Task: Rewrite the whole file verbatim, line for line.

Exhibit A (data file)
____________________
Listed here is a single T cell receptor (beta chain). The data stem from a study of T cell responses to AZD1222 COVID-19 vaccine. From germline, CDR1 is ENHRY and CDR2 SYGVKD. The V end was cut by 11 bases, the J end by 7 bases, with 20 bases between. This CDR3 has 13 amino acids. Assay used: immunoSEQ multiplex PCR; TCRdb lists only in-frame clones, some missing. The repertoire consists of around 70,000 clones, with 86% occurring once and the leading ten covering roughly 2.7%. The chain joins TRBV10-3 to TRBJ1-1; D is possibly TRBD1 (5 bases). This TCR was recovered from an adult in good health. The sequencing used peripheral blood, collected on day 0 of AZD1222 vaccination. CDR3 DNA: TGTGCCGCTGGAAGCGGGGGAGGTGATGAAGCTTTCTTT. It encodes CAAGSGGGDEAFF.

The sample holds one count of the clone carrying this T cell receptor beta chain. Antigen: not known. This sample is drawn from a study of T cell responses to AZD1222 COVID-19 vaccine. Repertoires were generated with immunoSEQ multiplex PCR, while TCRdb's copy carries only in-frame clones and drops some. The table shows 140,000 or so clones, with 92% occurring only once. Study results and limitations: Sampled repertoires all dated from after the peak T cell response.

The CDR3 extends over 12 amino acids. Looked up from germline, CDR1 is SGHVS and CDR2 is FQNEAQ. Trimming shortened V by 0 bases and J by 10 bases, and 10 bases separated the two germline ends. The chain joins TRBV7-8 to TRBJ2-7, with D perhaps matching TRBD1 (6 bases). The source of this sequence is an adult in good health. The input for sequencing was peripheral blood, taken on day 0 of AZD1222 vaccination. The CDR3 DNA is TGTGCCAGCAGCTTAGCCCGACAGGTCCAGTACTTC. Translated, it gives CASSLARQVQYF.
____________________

Listed here is a single T cell receptor (beta chain). The data stem from a study of T cell responses to AZD1222 COVID-19 vaccine. From germline, CDR1 is ENHRY and CDR2 SYGVKD. The V end was cut by 11 bases, the J end by 7 bases, with 20 bases between. This CDR3 has 13 amino acids. Assay used: immunoSEQ multiplex PCR; TCRdb lists only in-frame clones, some missing. The repertoire consists of around 70,000 clones, with 86% occurring once and the leading ten covering roughly 2.7%. The chain joins TRBV10-3 to TRBJ1-1; D is possibly TRBD1 (5 bases). This TCR was recovered from an adult in good health. The sequencing used peripheral blood, collected on day 0 of AZD1222 vaccination. CDR3 DNA: TGTGCCGCTGGAAGCGGGGGAGGTGATGAAGCTTTCTTT. It encodes CAAGSGGGDEAFF.

The sample holds one count of the clone carrying this T cell receptor beta chain. Antigen: not known. This sample is drawn from a study of T cell responses to AZD1222 COVID-19 vaccine. Repertoires were generated with immunoSEQ multiplex PCR, while TCRdb's copy carries only in-frame clones and drops some. The table shows 140,000 or so clones, with 92% occurring only once. Study results and limitations: Sampled repertoires all dated from after the peak T cell response.

The CDR3 extends over 12 amino acids. Looked up from germline, CDR1 is SGHVS and CDR2 is FQNEAQ. Trimming shortened V by 0 bases and J by 10 bases, and 10 bases separated the two germline ends. The chain joins TRBV7-8 to TRBJ2-7, with D perhaps matching TRBD1 (6 bases). The source of this sequence is an adult in good health. The input for sequencing was peripheral blood, taken on day 0 of AZD1222 vaccination. The CDR3 DNA is TGTGCCAGCAGCTTAGCCCGACAGGTCCAGTACTTC. Translated, it gives CASSLARQVQYF.